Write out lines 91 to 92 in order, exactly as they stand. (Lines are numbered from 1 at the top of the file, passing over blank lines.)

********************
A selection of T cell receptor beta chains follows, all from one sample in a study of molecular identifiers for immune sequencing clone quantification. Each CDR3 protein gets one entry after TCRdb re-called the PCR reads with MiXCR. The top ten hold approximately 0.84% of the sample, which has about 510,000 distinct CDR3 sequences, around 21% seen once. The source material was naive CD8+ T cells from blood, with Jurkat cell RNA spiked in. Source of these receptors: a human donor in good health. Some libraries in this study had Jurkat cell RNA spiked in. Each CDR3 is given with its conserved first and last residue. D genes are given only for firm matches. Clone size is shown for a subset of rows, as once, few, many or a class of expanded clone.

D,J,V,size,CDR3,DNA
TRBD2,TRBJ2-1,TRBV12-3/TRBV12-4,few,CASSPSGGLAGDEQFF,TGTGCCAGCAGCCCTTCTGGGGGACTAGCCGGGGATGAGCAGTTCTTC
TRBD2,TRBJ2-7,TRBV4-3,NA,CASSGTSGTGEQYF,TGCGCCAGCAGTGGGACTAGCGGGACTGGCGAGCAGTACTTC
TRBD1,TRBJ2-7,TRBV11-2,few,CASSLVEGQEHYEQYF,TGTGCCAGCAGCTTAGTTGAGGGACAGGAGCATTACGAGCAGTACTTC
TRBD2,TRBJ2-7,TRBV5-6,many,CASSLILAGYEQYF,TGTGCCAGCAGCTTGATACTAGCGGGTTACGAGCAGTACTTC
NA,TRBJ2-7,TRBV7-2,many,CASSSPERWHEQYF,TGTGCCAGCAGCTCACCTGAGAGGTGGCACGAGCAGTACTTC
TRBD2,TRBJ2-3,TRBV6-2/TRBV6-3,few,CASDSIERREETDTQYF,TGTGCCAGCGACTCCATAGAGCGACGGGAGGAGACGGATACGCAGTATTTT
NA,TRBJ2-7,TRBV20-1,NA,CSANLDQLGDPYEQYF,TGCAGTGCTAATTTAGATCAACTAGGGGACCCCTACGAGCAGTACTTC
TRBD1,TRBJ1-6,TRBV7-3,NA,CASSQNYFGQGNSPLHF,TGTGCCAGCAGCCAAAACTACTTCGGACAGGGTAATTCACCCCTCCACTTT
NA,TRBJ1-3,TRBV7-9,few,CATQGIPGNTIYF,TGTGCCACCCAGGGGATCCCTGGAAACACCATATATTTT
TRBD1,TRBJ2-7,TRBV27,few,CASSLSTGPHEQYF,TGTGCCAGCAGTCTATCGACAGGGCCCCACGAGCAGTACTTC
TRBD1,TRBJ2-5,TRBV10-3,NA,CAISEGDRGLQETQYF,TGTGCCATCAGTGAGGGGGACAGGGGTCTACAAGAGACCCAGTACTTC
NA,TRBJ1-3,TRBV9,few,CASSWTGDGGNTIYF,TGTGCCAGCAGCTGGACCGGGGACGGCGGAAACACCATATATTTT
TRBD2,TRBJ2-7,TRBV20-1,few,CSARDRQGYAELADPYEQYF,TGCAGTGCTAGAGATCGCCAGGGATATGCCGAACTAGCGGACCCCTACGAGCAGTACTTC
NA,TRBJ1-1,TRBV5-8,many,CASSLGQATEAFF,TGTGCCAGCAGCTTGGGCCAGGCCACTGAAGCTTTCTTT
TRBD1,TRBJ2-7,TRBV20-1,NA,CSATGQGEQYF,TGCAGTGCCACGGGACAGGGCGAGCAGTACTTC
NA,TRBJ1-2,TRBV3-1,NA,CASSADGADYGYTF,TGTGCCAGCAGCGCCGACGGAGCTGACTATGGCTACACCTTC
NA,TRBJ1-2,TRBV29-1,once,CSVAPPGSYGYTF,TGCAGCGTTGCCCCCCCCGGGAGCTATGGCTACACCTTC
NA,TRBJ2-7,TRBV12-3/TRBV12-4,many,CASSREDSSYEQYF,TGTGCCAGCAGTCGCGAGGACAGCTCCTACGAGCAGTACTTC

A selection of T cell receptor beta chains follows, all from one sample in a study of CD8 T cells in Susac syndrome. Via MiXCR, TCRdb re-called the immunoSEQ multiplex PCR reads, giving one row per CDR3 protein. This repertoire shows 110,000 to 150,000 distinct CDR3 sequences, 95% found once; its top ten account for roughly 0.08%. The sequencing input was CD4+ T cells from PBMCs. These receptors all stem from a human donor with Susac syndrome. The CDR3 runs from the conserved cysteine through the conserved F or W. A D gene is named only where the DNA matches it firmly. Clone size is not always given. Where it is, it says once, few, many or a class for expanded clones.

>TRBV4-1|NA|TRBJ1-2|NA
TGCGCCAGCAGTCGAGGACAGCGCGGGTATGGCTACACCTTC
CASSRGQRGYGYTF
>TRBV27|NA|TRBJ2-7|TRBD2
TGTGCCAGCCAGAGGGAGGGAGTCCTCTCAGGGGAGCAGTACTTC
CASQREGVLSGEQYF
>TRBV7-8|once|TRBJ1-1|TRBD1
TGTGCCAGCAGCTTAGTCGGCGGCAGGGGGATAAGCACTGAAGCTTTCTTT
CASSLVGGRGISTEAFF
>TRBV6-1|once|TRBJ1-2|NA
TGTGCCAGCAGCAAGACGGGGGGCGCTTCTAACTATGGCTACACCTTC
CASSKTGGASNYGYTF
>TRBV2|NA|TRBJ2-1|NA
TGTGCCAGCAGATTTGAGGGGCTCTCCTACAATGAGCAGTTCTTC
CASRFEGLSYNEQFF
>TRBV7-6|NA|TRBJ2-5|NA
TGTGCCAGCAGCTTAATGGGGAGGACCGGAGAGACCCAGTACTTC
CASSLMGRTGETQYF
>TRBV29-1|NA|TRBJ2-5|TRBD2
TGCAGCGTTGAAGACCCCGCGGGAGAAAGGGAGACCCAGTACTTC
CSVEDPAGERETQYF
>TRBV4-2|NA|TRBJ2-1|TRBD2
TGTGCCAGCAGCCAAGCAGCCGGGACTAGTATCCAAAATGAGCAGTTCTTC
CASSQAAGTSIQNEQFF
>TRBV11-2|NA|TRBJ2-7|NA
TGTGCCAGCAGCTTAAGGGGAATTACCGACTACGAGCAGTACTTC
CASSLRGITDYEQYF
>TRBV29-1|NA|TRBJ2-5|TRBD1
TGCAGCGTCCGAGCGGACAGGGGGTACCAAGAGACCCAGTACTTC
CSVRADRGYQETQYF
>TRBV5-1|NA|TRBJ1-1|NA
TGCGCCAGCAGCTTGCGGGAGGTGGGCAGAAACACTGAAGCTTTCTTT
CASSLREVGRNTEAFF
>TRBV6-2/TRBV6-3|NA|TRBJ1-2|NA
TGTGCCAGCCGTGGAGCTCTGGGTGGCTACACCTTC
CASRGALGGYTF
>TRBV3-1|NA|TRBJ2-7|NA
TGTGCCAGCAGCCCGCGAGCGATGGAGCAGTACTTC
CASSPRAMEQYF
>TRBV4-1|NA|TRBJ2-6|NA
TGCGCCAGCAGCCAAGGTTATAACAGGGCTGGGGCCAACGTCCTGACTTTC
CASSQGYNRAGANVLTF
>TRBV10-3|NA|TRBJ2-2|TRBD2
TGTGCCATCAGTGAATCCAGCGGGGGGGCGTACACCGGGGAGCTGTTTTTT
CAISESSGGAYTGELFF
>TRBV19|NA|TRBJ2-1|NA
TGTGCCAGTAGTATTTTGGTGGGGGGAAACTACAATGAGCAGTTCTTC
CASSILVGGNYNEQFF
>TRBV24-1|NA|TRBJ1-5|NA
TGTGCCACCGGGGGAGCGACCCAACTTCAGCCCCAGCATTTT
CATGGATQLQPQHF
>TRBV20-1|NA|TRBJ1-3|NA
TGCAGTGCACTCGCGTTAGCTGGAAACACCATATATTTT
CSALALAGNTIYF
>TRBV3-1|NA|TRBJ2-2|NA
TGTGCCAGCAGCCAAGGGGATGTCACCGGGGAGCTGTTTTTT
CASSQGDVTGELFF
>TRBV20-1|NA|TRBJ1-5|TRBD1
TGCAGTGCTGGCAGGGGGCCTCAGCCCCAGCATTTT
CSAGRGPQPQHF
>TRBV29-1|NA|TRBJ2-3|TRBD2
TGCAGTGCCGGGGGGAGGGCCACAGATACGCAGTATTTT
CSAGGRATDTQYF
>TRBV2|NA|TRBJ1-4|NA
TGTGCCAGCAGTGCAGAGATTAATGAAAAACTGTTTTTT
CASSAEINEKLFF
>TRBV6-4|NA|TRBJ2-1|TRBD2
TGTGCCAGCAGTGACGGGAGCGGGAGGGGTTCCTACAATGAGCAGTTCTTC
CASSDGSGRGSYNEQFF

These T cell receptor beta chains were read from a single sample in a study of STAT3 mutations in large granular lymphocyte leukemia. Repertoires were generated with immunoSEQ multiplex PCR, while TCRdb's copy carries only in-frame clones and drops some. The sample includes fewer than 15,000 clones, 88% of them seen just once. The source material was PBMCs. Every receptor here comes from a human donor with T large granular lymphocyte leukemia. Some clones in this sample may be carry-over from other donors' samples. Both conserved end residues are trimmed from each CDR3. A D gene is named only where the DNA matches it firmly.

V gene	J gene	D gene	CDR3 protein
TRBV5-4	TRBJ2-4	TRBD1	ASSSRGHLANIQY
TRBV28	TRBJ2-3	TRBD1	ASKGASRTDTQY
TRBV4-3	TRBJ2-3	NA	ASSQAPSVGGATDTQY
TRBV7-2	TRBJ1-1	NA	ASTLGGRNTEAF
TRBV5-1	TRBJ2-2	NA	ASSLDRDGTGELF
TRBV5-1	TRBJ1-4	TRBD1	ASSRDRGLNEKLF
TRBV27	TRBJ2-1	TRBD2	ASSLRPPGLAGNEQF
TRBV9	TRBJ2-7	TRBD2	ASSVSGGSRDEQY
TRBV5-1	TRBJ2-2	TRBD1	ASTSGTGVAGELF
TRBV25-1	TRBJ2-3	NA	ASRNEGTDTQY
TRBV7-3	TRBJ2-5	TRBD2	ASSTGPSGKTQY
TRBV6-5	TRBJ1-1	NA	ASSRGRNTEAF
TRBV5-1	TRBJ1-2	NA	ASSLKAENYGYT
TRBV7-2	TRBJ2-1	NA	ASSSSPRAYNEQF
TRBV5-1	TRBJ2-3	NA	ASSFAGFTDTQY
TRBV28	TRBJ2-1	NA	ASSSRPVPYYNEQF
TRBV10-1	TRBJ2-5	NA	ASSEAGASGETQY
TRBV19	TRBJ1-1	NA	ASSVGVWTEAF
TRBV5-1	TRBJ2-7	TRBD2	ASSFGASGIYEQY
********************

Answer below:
These T cell receptor beta chains were read from a single sample in a study of STAT3 mutations in large granular lymphocyte leukemia. Repertoires were generated with immunoSEQ multiplex PCR, while TCRdb's copy carries only in-frame clones and drops some. The sample includes fewer than 15,000 clones, 88% of them seen just once. The source material was PBMCs. Every receptor here comes from a human donor with T large granular lymphocyte leukemia. Some clones in this sample may be carry-over from other donors' samples. Both conserved end residues are trimmed from each CDR3. A D gene is named only where the DNA matches it firmly.

V gene	J gene	D gene	CDR3 protein